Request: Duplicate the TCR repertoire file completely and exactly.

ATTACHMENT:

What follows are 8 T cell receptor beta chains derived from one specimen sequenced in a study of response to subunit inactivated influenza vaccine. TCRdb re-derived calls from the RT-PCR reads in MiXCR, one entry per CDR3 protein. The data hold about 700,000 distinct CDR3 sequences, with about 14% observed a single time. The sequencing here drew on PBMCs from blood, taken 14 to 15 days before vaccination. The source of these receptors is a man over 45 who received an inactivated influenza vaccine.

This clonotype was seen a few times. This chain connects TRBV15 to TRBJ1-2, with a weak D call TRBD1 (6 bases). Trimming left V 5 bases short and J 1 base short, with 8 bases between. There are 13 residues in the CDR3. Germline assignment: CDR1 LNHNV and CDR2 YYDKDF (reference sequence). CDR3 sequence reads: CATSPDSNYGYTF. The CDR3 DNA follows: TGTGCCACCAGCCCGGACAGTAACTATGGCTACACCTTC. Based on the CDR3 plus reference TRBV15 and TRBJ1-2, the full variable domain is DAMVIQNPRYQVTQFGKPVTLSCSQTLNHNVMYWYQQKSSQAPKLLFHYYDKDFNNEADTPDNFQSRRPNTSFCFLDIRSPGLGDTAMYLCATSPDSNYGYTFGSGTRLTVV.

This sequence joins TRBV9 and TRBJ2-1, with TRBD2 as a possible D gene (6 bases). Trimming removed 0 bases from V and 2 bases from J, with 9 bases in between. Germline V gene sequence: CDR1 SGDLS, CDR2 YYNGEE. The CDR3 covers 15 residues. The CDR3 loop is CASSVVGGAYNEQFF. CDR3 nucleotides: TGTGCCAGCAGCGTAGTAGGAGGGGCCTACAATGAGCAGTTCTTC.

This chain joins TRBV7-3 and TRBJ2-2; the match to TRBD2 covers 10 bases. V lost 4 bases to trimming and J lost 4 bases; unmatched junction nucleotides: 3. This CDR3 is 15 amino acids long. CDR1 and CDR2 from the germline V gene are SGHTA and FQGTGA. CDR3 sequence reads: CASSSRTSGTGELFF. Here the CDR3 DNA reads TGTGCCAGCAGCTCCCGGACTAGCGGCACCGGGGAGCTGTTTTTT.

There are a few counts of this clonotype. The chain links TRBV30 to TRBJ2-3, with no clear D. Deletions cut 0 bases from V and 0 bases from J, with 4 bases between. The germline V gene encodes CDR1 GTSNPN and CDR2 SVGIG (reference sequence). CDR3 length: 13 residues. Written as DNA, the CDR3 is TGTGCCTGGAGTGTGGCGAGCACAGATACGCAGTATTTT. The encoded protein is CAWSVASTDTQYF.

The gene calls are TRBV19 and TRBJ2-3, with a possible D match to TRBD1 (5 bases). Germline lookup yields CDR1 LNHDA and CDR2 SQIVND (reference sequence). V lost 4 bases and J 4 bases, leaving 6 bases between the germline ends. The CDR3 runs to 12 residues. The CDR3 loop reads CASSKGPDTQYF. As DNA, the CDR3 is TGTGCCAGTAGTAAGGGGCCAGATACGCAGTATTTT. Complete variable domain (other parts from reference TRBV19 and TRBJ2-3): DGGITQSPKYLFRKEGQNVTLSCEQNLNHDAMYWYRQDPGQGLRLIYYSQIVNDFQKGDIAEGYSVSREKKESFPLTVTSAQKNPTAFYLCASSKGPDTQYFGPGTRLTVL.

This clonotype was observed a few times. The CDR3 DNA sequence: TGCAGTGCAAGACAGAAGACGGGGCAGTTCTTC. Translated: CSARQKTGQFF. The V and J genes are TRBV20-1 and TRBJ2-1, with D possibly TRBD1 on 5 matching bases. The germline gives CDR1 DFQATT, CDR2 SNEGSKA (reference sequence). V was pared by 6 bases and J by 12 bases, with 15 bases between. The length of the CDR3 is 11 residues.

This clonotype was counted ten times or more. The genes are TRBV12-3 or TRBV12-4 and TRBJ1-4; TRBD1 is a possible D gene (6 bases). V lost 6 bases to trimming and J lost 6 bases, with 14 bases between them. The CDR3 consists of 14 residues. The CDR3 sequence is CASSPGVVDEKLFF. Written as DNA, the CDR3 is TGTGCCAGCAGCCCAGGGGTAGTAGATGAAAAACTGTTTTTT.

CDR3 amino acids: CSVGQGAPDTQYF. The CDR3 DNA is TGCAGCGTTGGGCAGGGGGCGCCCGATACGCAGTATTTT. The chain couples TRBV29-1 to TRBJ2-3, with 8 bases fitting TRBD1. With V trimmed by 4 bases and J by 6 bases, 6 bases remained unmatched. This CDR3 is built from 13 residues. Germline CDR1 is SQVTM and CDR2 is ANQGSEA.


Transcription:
What follows are 8 T cell receptor beta chains derived from one specimen sequenced in a study of response to subunit inactivated influenza vaccine. TCRdb re-derived calls from the RT-PCR reads in MiXCR, one entry per CDR3 protein. The data hold about 700,000 distinct CDR3 sequences, with about 14% observed a single time. The sequencing here drew on PBMCs from blood, taken 14 to 15 days before vaccination. The source of these receptors is a man over 45 who received an inactivated influenza vaccine.

This clonotype was seen a few times. This chain connects TRBV15 to TRBJ1-2, with a weak D call TRBD1 (6 bases). Trimming left V 5 bases short and J 1 base short, with 8 bases between. There are 13 residues in the CDR3. Germline assignment: CDR1 LNHNV and CDR2 YYDKDF (reference sequence). CDR3 sequence reads: CATSPDSNYGYTF. The CDR3 DNA follows: TGTGCCACCAGCCCGGACAGTAACTATGGCTACACCTTC. Based on the CDR3 plus reference TRBV15 and TRBJ1-2, the full variable domain is DAMVIQNPRYQVTQFGKPVTLSCSQTLNHNVMYWYQQKSSQAPKLLFHYYDKDFNNEADTPDNFQSRRPNTSFCFLDIRSPGLGDTAMYLCATSPDSNYGYTFGSGTRLTVV.

This sequence joins TRBV9 and TRBJ2-1, with TRBD2 as a possible D gene (6 bases). Trimming removed 0 bases from V and 2 bases from J, with 9 bases in between. Germline V gene sequence: CDR1 SGDLS, CDR2 YYNGEE. The CDR3 covers 15 residues. The CDR3 loop is CASSVVGGAYNEQFF. CDR3 nucleotides: TGTGCCAGCAGCGTAGTAGGAGGGGCCTACAATGAGCAGTTCTTC.

This chain joins TRBV7-3 and TRBJ2-2; the match to TRBD2 covers 10 bases. V lost 4 bases to trimming and J lost 4 bases; unmatched junction nucleotides: 3. This CDR3 is 15 amino acids long. CDR1 and CDR2 from the germline V gene are SGHTA and FQGTGA. CDR3 sequence reads: CASSSRTSGTGELFF. Here the CDR3 DNA reads TGTGCCAGCAGCTCCCGGACTAGCGGCACCGGGGAGCTGTTTTTT.

There are a few counts of this clonotype. The chain links TRBV30 to TRBJ2-3, with no clear D. Deletions cut 0 bases from V and 0 bases from J, with 4 bases between. The germline V gene encodes CDR1 GTSNPN and CDR2 SVGIG (reference sequence). CDR3 length: 13 residues. Written as DNA, the CDR3 is TGTGCCTGGAGTGTGGCGAGCACAGATACGCAGTATTTT. The encoded protein is CAWSVASTDTQYF.

The gene calls are TRBV19 and TRBJ2-3, with a possible D match to TRBD1 (5 bases). Germline lookup yields CDR1 LNHDA and CDR2 SQIVND (reference sequence). V lost 4 bases and J 4 bases, leaving 6 bases between the germline ends. The CDR3 runs to 12 residues. The CDR3 loop reads CASSKGPDTQYF. As DNA, the CDR3 is TGTGCCAGTAGTAAGGGGCCAGATACGCAGTATTTT. Complete variable domain (other parts from reference TRBV19 and TRBJ2-3): DGGITQSPKYLFRKEGQNVTLSCEQNLNHDAMYWYRQDPGQGLRLIYYSQIVNDFQKGDIAEGYSVSREKKESFPLTVTSAQKNPTAFYLCASSKGPDTQYFGPGTRLTVL.

This clonotype was observed a few times. The CDR3 DNA sequence: TGCAGTGCAAGACAGAAGACGGGGCAGTTCTTC. Translated: CSARQKTGQFF. The V and J genes are TRBV20-1 and TRBJ2-1, with D possibly TRBD1 on 5 matching bases. The germline gives CDR1 DFQATT, CDR2 SNEGSKA (reference sequence). V was pared by 6 bases and J by 12 bases, with 15 bases between. The length of the CDR3 is 11 residues.

This clonotype was counted ten times or more. The genes are TRBV12-3 or TRBV12-4 and TRBJ1-4; TRBD1 is a possible D gene (6 bases). V lost 6 bases to trimming and J lost 6 bases, with 14 bases between them. The CDR3 consists of 14 residues. The CDR3 sequence is CASSPGVVDEKLFF. Written as DNA, the CDR3 is TGTGCCAGCAGCCCAGGGGTAGTAGATGAAAAACTGTTTTTT.

CDR3 amino acids: CSVGQGAPDTQYF. The CDR3 DNA is TGCAGCGTTGGGCAGGGGGCGCCCGATACGCAGTATTTT. The chain couples TRBV29-1 to TRBJ2-3, with 8 bases fitting TRBD1. With V trimmed by 4 bases and J by 6 bases, 6 bases remained unmatched. This CDR3 is built from 13 residues. Germline CDR1 is SQVTM and CDR2 is ANQGSEA.